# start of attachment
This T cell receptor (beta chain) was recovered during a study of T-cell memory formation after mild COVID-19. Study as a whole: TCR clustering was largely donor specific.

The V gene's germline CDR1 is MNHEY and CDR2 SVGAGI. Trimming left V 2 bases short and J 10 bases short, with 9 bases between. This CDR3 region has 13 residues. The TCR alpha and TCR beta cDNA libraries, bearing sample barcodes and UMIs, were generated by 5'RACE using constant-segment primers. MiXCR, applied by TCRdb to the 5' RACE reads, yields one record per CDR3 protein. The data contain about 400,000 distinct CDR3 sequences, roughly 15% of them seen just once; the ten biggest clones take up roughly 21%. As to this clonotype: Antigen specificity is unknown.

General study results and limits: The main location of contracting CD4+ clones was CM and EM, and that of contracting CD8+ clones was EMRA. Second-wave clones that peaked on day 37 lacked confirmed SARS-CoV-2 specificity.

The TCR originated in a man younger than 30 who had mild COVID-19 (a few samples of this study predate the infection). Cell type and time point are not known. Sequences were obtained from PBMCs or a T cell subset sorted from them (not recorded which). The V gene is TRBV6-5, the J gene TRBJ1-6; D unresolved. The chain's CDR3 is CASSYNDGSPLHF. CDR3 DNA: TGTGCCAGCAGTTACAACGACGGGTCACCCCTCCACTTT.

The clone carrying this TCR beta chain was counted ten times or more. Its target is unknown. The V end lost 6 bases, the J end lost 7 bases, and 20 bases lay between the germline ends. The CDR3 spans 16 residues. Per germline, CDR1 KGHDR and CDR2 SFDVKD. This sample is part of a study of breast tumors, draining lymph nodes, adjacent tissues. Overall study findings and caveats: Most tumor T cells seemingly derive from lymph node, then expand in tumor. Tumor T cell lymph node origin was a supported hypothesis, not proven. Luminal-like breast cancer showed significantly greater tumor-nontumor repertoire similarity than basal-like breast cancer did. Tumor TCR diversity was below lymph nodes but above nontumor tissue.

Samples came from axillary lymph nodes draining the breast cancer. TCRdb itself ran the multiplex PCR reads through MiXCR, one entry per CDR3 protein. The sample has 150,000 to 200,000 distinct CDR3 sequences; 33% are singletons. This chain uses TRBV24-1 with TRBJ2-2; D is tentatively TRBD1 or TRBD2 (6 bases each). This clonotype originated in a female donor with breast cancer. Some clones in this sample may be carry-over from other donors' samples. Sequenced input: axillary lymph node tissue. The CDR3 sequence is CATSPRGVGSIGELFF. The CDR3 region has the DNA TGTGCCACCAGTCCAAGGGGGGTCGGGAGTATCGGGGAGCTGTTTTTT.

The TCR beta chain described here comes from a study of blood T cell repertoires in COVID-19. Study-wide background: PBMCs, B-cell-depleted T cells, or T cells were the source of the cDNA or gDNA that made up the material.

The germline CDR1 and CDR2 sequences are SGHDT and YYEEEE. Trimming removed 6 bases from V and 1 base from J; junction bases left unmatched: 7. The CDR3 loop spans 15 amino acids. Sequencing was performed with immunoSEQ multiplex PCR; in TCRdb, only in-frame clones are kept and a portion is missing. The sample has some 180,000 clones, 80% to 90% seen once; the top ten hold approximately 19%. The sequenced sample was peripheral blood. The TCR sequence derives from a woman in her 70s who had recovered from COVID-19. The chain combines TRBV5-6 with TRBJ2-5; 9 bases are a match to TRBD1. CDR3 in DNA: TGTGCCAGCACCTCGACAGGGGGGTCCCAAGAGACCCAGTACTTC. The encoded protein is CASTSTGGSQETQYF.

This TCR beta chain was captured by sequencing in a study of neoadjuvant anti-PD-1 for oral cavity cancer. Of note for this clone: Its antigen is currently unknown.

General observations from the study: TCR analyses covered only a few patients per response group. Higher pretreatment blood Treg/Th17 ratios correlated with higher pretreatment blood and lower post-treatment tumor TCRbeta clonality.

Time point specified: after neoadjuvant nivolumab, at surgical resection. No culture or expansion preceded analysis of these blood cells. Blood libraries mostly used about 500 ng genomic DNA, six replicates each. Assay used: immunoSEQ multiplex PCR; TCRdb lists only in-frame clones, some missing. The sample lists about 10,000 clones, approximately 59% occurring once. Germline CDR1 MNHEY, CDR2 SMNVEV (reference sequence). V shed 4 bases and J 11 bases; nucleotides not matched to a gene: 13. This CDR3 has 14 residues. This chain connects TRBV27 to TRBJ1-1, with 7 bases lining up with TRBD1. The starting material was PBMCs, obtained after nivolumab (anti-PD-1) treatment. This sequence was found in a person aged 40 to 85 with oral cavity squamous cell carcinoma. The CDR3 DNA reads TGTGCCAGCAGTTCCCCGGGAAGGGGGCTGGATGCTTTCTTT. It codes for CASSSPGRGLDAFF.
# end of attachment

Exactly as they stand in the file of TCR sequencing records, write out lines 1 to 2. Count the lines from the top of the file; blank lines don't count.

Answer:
This T cell receptor (beta chain) was recovered during a study of T-cell memory formation after mild COVID-19. Study as a whole: TCR clustering was largely donor specific.

The V gene's germline CDR1 is MNHEY and CDR2 SVGAGI. Trimming left V 2 bases short and J 10 bases short, with 9 bases between. This CDR3 region has 13 residues. The TCR alpha and TCR beta cDNA libraries, bearing sample barcodes and UMIs, were generated by 5'RACE using constant-segment primers. MiXCR, applied by TCRdb to the 5' RACE reads, yields one record per CDR3 protein. The data contain about 400,000 distinct CDR3 sequences, roughly 15% of them seen just once; the ten biggest clones take up roughly 21%. As to this clonotype: Antigen specificity is unknown.